Then I question the ability of judging the sequence. Does the Tech Panel have anything to do with this horror?

    Can you name at least one skater who is different than another? and what is it that it is better than another (not by opinion, please, you are rule man.)
    The Top Tier skaters are all Senior skaters and questioning their basics should not even be considered.

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    I always feel like im in a very small minority who truly enjoys COP step sequences, specially when I watch old programs and sometimes I feel like:"Wait was that a step sequence, it felt more like a comobo of transitions and If I blink I would miss it". I think they were at its peak in the 2008 season with all the top men having aweseome sequences (Lambiel, takahashi, Verner, Buttle, even Joubert) and each one different from the other. I actually appreciate greatly how complex they look now and how hard they must be to be executed properly.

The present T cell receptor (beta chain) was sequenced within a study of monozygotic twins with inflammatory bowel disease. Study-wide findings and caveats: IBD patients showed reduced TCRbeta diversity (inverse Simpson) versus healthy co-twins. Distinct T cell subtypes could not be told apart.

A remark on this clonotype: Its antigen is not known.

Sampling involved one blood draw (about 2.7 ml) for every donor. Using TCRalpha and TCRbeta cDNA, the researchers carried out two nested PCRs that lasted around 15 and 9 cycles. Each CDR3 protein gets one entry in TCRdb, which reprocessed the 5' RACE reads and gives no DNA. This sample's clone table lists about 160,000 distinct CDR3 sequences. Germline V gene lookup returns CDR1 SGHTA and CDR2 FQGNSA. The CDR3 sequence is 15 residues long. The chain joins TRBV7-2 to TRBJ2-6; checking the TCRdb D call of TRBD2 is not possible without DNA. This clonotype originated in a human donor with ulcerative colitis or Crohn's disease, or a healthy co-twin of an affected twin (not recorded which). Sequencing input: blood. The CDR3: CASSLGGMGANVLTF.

That being said, I do agree they are becoming over the top and the straight line sequence has become a monster who refuses to follow its pattern. -GOE for a not clear pattern is a good idea and musicality should be weighted more for the +GOE even though thats already covered in the PCS scoring.

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    Yeah, I LOVE COP step sequences. Lambiel in "Poeta," Dai in "Swan Lake," Chan in... anything really. A well executed step sequence is probably my favourite figure skating move.